verse 4- ?(Please) council (advise) me, I say, (Good council do me say is a bit archaic, but it is an old song, so some old usages may be desired).


29 Mar 04 - 01:59 PM (#1149220)
Subject: RE: German folk song, help with translation
From: GUEST,MMario

perhaps warping the translation a bit while retaining the sense would be "Good counsel give me, pray."


29 Mar 04 - 03:38 PM (#1149301)
Subject: RE: German folk song, help with translation
From: boldreynard

Forgive the thread creep, but I was just trying to look up the German lyrics collection at http://www.acronet.net/~robokopp/folkindx.htm . The link isn't working. Does anyone know where this great collection of lyrics has gone?

Adam Frost


29 Mar 04 - 04:41 PM (#1149358)
Subject: RE: German folk song, help with translation
From: Jim McLean

Wilfried, 'and called her' should be 'and called him'. I have had just a quick look at your translation and this jumped out. The main character is a woman, so wie so.
Jim


29 Mar 04 - 05:21 PM (#1149418)
Subject: RE: German folk song, help with translation
From: Q (Frank Staplin)

Third verse, 'I'd rather like to tell,' is weak. ?My mother I must tell.
The rhymes throughout your translation, however, are forced and weaken the impact- always a problem in translation- major changes must be made to get the story into an English form that works with the music. This is one of the reasons that songs written in one language become quite different when translated into another.


30 Mar 04 - 01:19 AM (#1149637)
Subject: RE: German folk song, help with translation
From: Wilfried Schaum

Thanks so far for your good advice, or counsel. I will rework the translation in a few days, when I have copied the tune and inserted it.

There seems to be some trouble with discerning the characters:
1. A sees a blue stork and it seems to be his true love B.
From the further development we see that A is the huntsman and B is his girl. A asks B to stop working and to come to him.
[The obsolete German word Buhle is of masculine gender, but is used for both sexes.]
2. B answers that she hasn't finished cutting grass and can't linger. A asks B to tell a lie to have some rest with him.
[You don't cut hay; you cut grass, and after some time of drying in the sun it becomes hay. We also use newly cut grass to feed small animals in cages or cattle in the stable.]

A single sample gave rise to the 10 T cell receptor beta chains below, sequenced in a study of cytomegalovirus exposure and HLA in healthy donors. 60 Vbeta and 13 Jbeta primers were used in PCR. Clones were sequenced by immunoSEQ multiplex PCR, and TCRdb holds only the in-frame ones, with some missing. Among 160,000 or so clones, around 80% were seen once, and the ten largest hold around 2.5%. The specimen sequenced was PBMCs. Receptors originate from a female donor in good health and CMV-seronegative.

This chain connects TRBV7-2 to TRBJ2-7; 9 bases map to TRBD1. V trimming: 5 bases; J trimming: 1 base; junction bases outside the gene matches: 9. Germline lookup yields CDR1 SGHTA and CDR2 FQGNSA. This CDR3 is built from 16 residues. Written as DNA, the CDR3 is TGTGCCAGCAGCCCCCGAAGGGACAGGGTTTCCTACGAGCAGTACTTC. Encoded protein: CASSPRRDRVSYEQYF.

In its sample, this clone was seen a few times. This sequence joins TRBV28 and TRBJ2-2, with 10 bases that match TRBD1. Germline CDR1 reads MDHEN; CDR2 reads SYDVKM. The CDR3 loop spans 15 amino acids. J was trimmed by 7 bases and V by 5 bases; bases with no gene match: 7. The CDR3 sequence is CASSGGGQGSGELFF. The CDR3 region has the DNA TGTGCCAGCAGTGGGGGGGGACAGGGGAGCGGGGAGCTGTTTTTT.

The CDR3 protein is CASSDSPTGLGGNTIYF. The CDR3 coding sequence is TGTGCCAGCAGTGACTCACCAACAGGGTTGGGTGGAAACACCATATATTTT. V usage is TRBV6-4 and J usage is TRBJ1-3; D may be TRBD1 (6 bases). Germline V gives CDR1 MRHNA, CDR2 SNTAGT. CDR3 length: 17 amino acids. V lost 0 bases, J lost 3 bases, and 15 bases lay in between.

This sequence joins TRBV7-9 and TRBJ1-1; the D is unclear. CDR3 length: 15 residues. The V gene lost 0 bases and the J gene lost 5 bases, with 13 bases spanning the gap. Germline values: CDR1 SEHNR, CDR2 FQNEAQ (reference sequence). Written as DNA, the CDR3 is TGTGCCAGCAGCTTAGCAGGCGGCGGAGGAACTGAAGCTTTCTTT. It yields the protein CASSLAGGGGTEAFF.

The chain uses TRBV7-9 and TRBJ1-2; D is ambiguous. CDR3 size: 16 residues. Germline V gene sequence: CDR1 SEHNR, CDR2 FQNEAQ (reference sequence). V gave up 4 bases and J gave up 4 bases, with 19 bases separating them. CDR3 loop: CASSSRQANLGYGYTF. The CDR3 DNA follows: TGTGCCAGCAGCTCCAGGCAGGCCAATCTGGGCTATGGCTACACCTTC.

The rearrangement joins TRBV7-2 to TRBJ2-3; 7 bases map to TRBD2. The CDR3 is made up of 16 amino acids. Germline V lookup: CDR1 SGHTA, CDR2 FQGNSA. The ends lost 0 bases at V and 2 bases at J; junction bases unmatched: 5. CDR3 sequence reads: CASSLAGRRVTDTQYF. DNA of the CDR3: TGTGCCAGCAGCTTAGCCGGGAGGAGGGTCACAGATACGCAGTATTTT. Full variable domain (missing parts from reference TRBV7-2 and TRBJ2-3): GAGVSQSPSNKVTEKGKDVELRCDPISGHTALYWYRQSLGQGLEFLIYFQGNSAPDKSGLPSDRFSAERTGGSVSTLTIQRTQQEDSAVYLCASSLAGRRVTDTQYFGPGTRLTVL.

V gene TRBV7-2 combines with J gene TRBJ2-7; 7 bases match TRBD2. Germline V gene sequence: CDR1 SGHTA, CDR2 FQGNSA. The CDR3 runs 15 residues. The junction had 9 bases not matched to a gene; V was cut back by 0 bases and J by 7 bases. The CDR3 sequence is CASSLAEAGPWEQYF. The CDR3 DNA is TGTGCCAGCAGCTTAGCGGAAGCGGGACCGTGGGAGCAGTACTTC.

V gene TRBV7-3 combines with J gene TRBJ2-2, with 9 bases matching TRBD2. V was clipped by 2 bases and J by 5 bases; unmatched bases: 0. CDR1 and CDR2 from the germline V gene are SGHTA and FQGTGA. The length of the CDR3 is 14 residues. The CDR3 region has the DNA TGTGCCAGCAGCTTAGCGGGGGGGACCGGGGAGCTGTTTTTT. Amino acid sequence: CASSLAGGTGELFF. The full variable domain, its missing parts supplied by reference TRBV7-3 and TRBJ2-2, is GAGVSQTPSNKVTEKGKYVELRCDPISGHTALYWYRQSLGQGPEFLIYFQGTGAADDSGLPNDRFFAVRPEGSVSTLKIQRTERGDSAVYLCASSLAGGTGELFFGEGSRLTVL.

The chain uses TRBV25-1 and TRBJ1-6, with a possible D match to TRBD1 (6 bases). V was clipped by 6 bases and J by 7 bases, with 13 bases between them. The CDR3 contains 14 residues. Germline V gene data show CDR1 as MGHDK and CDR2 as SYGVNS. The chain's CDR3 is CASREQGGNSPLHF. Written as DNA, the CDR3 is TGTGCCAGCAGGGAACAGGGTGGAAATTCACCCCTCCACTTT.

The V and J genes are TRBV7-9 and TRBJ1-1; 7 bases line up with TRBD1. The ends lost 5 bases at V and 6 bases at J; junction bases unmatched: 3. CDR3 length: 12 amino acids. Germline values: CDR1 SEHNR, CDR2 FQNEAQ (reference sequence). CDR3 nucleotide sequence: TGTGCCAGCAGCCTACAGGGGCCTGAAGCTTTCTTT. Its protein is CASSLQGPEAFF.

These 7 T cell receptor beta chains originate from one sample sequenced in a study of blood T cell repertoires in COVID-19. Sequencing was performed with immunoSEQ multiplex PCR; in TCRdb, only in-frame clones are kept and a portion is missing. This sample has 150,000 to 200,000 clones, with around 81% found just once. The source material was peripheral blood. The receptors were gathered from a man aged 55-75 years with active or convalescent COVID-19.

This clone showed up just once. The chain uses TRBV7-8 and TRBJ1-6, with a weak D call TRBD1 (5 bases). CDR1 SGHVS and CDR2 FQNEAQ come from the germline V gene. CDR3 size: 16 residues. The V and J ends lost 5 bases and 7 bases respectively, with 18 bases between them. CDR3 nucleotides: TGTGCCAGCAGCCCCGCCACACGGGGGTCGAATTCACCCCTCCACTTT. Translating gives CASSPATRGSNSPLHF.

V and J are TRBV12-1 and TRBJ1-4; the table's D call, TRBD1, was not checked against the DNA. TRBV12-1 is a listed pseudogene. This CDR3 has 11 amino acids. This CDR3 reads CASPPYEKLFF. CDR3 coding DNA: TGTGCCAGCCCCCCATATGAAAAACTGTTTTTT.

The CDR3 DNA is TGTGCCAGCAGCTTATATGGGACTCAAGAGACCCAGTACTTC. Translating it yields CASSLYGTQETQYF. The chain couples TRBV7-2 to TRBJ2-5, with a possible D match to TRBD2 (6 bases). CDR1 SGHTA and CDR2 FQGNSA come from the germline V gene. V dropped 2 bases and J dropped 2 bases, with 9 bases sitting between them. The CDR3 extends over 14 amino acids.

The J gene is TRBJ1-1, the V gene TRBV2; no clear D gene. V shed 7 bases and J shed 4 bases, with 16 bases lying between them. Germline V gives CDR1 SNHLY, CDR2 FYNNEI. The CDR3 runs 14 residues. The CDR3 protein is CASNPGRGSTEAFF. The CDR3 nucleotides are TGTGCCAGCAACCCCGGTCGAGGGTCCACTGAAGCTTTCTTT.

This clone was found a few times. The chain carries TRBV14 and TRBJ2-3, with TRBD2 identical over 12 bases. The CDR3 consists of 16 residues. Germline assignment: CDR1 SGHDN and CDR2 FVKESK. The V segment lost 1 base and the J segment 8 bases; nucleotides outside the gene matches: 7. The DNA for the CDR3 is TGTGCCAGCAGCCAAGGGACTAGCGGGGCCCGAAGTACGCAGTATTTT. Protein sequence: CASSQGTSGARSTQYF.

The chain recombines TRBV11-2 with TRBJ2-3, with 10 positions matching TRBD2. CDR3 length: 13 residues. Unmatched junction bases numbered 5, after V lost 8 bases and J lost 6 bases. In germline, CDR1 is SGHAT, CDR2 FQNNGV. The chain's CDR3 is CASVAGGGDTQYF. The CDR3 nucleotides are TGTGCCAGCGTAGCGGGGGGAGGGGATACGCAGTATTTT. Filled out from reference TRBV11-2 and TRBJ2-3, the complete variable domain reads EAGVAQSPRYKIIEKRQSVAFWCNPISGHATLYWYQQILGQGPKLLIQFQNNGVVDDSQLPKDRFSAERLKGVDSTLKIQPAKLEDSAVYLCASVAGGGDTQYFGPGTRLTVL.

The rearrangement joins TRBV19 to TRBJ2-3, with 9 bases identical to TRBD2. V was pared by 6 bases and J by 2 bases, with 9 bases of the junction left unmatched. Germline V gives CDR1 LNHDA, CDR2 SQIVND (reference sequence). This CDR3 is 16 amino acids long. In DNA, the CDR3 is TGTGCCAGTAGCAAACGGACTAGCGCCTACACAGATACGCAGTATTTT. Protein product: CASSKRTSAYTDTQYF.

3. B won't tell a lie and prefers to give as an excuse that A is her man.
[The girl might stop with the passing husband, but not with a stranger to whom she isn't even engaged.]
4 ff. A dialogue between B and her mother C.

I know that I have used some obsolete words in my translation, but I think I'm justified because of the age of the song where a lot of words long gone are used.
The problem of translating songs is always to find rhymes, keep the metre and deliver an understabdable and correct text. To keep me from despairing of the task I fortunately have you to ask.

Wilfried


30 Mar 04 - 07:31 AM (#1149846)
Subject: RE: German folk song, help with translation
From: Snuffy

You don't cut hay; you cut grass, and after some time of drying in the sun it becomes hay. Technically that is true, but most folks here don't know that. "New mown hay" is a very common English expression, which features in several songs, so something like this would sound more likely:

"Oh God, I have to mow the hay,"


30 Mar 04 - 07:38 AM (#1149853)
Subject: RE: German folk song, help with translation
From: Jim McLean

Doesn't 'Und hieß ihn stille stan' refer to a male?


30 Mar 04 - 08:39 AM (#1149906)
Subject: RE: German folk song, help with translation
From: Wilfried Schaum

Grammatically yes, but in this case the masculine may denote both sexes. Cf. my previous post, remarks to verse 1.


30 Mar 04 - 08:47 AM (#1149919)
Subject: RE: German folk song, help with translation
From: Kevin Sheils

    Oh mother, dearest mother,
Your counsel is not good.
The huntsman I hold dearer
Than all your chatt'l and good.


Taking that verse and Q's comment:

Verse 6- chattels is not much used now. Good as a singular noun for property is obsolete for most of us. Then all your worldly goods? Messes up the rhyme.

How about writing it as

Oh mother, dearest mother,
Your counsel I'll not hear.
The huntsman I hold dearer
Than all your goods and gear.


30 Mar 04 - 09:57 AM (#1149987)
Subject: RE: German folk song, help with translation
From: Wilfried Schaum

Yeah, Kevin - that's it!

Thanks
Wilfried


30 Mar 04 - 10:23 AM (#1150006)
Subject: RE: German folk song, help with translation
From: Nigel Parsons